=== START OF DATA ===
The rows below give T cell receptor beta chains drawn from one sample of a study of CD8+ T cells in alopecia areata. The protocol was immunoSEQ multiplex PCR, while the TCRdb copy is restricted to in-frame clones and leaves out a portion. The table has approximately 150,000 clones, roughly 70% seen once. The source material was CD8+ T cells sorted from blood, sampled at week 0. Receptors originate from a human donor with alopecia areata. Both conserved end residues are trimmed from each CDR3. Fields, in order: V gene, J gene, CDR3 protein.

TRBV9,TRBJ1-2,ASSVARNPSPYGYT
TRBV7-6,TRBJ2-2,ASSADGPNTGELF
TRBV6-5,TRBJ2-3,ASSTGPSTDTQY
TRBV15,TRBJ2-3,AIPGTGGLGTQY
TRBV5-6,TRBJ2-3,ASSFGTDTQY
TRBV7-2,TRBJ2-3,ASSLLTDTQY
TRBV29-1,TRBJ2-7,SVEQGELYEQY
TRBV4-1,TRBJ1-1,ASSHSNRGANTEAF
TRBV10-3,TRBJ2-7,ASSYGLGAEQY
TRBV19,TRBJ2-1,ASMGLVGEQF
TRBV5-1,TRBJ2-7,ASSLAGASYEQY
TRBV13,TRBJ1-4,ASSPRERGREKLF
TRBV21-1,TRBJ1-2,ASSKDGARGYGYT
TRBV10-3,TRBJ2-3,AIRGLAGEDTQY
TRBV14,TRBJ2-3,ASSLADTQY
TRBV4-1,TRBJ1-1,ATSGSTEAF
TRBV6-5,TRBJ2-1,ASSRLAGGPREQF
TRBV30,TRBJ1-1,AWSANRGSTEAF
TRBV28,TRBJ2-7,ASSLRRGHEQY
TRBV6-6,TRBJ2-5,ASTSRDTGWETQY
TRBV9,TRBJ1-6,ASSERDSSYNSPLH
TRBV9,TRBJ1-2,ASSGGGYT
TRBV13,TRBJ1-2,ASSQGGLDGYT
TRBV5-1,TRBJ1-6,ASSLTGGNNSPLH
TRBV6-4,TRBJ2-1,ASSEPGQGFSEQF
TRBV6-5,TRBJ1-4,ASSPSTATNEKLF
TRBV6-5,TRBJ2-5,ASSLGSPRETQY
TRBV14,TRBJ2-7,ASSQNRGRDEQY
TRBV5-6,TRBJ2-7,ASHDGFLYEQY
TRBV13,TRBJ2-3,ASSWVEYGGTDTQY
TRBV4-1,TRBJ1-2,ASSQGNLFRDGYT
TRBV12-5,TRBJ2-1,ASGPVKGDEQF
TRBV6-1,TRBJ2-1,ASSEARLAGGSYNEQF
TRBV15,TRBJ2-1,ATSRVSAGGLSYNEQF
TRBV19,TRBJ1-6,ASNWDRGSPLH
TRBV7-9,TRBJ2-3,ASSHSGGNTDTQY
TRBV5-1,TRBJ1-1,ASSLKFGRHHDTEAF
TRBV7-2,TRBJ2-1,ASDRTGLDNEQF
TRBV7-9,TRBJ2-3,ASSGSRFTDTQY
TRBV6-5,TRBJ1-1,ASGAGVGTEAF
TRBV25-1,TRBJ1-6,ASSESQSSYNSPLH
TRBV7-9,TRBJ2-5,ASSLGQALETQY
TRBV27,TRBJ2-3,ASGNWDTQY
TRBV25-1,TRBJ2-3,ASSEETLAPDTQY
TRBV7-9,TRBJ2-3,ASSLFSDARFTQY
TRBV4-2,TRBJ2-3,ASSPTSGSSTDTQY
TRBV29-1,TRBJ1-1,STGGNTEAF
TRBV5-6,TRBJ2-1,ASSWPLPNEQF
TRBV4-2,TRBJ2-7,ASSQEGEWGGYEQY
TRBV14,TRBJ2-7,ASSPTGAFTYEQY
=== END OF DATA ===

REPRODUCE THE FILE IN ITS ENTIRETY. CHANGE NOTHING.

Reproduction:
The rows below give T cell receptor beta chains drawn from one sample of a study of CD8+ T cells in alopecia areata. The protocol was immunoSEQ multiplex PCR, while the TCRdb copy is restricted to in-frame clones and leaves out a portion. The table has approximately 150,000 clones, roughly 70% seen once. The source material was CD8+ T cells sorted from blood, sampled at week 0. Receptors originate from a human donor with alopecia areata. Both conserved end residues are trimmed from each CDR3. Fields, in order: V gene, J gene, CDR3 protein.

TRBV9,TRBJ1-2,ASSVARNPSPYGYT
TRBV7-6,TRBJ2-2,ASSADGPNTGELF
TRBV6-5,TRBJ2-3,ASSTGPSTDTQY
TRBV15,TRBJ2-3,AIPGTGGLGTQY
TRBV5-6,TRBJ2-3,ASSFGTDTQY
TRBV7-2,TRBJ2-3,ASSLLTDTQY
TRBV29-1,TRBJ2-7,SVEQGELYEQY
TRBV4-1,TRBJ1-1,ASSHSNRGANTEAF
TRBV10-3,TRBJ2-7,ASSYGLGAEQY
TRBV19,TRBJ2-1,ASMGLVGEQF
TRBV5-1,TRBJ2-7,ASSLAGASYEQY
TRBV13,TRBJ1-4,ASSPRERGREKLF
TRBV21-1,TRBJ1-2,ASSKDGARGYGYT
TRBV10-3,TRBJ2-3,AIRGLAGEDTQY
TRBV14,TRBJ2-3,ASSLADTQY
TRBV4-1,TRBJ1-1,ATSGSTEAF
TRBV6-5,TRBJ2-1,ASSRLAGGPREQF
TRBV30,TRBJ1-1,AWSANRGSTEAF
TRBV28,TRBJ2-7,ASSLRRGHEQY
TRBV6-6,TRBJ2-5,ASTSRDTGWETQY
TRBV9,TRBJ1-6,ASSERDSSYNSPLH
TRBV9,TRBJ1-2,ASSGGGYT
TRBV13,TRBJ1-2,ASSQGGLDGYT
TRBV5-1,TRBJ1-6,ASSLTGGNNSPLH
TRBV6-4,TRBJ2-1,ASSEPGQGFSEQF
TRBV6-5,TRBJ1-4,ASSPSTATNEKLF
TRBV6-5,TRBJ2-5,ASSLGSPRETQY
TRBV14,TRBJ2-7,ASSQNRGRDEQY
TRBV5-6,TRBJ2-7,ASHDGFLYEQY
TRBV13,TRBJ2-3,ASSWVEYGGTDTQY
TRBV4-1,TRBJ1-2,ASSQGNLFRDGYT
TRBV12-5,TRBJ2-1,ASGPVKGDEQF
TRBV6-1,TRBJ2-1,ASSEARLAGGSYNEQF
TRBV15,TRBJ2-1,ATSRVSAGGLSYNEQF
TRBV19,TRBJ1-6,ASNWDRGSPLH
TRBV7-9,TRBJ2-3,ASSHSGGNTDTQY
TRBV5-1,TRBJ1-1,ASSLKFGRHHDTEAF
TRBV7-2,TRBJ2-1,ASDRTGLDNEQF
TRBV7-9,TRBJ2-3,ASSGSRFTDTQY
TRBV6-5,TRBJ1-1,ASGAGVGTEAF
TRBV25-1,TRBJ1-6,ASSESQSSYNSPLH
TRBV7-9,TRBJ2-5,ASSLGQALETQY
TRBV27,TRBJ2-3,ASGNWDTQY
TRBV25-1,TRBJ2-3,ASSEETLAPDTQY
TRBV7-9,TRBJ2-3,ASSLFSDARFTQY
TRBV4-2,TRBJ2-3,ASSPTSGSSTDTQY
TRBV29-1,TRBJ1-1,STGGNTEAF
TRBV5-6,TRBJ2-1,ASSWPLPNEQF
TRBV4-2,TRBJ2-7,ASSQEGEWGGYEQY
TRBV14,TRBJ2-7,ASSPTGAFTYEQY